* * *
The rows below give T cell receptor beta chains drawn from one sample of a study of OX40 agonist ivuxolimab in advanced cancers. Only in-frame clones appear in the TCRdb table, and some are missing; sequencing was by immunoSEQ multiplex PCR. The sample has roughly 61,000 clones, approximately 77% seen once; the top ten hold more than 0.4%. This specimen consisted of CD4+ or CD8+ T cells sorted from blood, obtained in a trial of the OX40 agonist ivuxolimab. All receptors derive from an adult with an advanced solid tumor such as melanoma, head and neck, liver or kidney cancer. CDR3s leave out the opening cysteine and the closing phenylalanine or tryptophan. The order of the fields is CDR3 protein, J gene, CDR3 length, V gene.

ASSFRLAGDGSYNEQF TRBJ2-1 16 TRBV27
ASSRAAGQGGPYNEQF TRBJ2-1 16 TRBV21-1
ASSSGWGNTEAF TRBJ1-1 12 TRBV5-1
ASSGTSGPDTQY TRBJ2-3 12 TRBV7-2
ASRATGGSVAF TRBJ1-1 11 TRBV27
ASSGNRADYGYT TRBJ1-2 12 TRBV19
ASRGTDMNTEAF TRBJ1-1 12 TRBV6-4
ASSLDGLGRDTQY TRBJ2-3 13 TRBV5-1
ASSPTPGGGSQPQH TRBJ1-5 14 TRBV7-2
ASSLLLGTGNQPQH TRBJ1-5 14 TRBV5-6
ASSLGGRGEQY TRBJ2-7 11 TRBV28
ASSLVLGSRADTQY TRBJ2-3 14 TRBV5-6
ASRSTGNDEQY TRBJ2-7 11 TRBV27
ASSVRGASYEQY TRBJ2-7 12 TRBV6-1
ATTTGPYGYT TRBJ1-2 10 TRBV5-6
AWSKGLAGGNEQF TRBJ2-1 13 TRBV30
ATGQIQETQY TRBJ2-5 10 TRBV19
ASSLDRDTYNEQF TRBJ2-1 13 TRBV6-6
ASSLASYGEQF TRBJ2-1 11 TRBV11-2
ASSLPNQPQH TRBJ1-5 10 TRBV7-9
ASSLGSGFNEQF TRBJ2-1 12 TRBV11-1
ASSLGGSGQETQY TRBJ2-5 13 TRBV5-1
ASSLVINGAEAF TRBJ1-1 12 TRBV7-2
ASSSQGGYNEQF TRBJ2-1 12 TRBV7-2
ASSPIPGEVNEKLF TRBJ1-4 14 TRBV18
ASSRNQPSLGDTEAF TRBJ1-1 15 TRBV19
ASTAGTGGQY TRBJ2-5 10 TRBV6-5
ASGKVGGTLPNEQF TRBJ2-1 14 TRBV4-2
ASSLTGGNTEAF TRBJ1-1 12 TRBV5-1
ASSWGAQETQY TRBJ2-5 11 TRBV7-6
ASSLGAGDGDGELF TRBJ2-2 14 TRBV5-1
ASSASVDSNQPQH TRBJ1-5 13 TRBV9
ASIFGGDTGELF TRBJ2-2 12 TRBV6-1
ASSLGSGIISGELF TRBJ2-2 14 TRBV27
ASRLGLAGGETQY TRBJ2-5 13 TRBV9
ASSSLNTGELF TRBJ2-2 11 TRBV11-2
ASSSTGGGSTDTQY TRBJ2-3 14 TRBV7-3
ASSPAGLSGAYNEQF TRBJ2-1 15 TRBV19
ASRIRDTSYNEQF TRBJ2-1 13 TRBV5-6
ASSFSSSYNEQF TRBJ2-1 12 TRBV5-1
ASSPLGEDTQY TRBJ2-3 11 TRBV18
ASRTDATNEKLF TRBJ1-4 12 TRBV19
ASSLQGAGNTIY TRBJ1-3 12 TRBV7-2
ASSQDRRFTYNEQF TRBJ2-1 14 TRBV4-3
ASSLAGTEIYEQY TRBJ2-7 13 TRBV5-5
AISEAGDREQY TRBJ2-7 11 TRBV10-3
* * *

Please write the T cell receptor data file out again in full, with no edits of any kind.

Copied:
The rows below give T cell receptor beta chains drawn from one sample of a study of OX40 agonist ivuxolimab in advanced cancers. Only in-frame clones appear in the TCRdb table, and some are missing; sequencing was by immunoSEQ multiplex PCR. The sample has roughly 61,000 clones, approximately 77% seen once; the top ten hold more than 0.4%. This specimen consisted of CD4+ or CD8+ T cells sorted from blood, obtained in a trial of the OX40 agonist ivuxolimab. All receptors derive from an adult with an advanced solid tumor such as melanoma, head and neck, liver or kidney cancer. CDR3s leave out the opening cysteine and the closing phenylalanine or tryptophan. The order of the fields is CDR3 protein, J gene, CDR3 length, V gene.

ASSFRLAGDGSYNEQF TRBJ2-1 16 TRBV27
ASSRAAGQGGPYNEQF TRBJ2-1 16 TRBV21-1
ASSSGWGNTEAF TRBJ1-1 12 TRBV5-1
ASSGTSGPDTQY TRBJ2-3 12 TRBV7-2
ASRATGGSVAF TRBJ1-1 11 TRBV27
ASSGNRADYGYT TRBJ1-2 12 TRBV19
ASRGTDMNTEAF TRBJ1-1 12 TRBV6-4
ASSLDGLGRDTQY TRBJ2-3 13 TRBV5-1
ASSPTPGGGSQPQH TRBJ1-5 14 TRBV7-2
ASSLLLGTGNQPQH TRBJ1-5 14 TRBV5-6
ASSLGGRGEQY TRBJ2-7 11 TRBV28
ASSLVLGSRADTQY TRBJ2-3 14 TRBV5-6
ASRSTGNDEQY TRBJ2-7 11 TRBV27
ASSVRGASYEQY TRBJ2-7 12 TRBV6-1
ATTTGPYGYT TRBJ1-2 10 TRBV5-6
AWSKGLAGGNEQF TRBJ2-1 13 TRBV30
ATGQIQETQY TRBJ2-5 10 TRBV19
ASSLDRDTYNEQF TRBJ2-1 13 TRBV6-6
ASSLASYGEQF TRBJ2-1 11 TRBV11-2
ASSLPNQPQH TRBJ1-5 10 TRBV7-9
ASSLGSGFNEQF TRBJ2-1 12 TRBV11-1
ASSLGGSGQETQY TRBJ2-5 13 TRBV5-1
ASSLVINGAEAF TRBJ1-1 12 TRBV7-2
ASSSQGGYNEQF TRBJ2-1 12 TRBV7-2
ASSPIPGEVNEKLF TRBJ1-4 14 TRBV18
ASSRNQPSLGDTEAF TRBJ1-1 15 TRBV19
ASTAGTGGQY TRBJ2-5 10 TRBV6-5
ASGKVGGTLPNEQF TRBJ2-1 14 TRBV4-2
ASSLTGGNTEAF TRBJ1-1 12 TRBV5-1
ASSWGAQETQY TRBJ2-5 11 TRBV7-6
ASSLGAGDGDGELF TRBJ2-2 14 TRBV5-1
ASSASVDSNQPQH TRBJ1-5 13 TRBV9
ASIFGGDTGELF TRBJ2-2 12 TRBV6-1
ASSLGSGIISGELF TRBJ2-2 14 TRBV27
ASRLGLAGGETQY TRBJ2-5 13 TRBV9
ASSSLNTGELF TRBJ2-2 11 TRBV11-2
ASSSTGGGSTDTQY TRBJ2-3 14 TRBV7-3
ASSPAGLSGAYNEQF TRBJ2-1 15 TRBV19
ASRIRDTSYNEQF TRBJ2-1 13 TRBV5-6
ASSFSSSYNEQF TRBJ2-1 12 TRBV5-1
ASSPLGEDTQY TRBJ2-3 11 TRBV18
ASRTDATNEKLF TRBJ1-4 12 TRBV19
ASSLQGAGNTIY TRBJ1-3 12 TRBV7-2
ASSQDRRFTYNEQF TRBJ2-1 14 TRBV4-3
ASSLAGTEIYEQY TRBJ2-7 13 TRBV5-5
AISEAGDREQY TRBJ2-7 11 TRBV10-3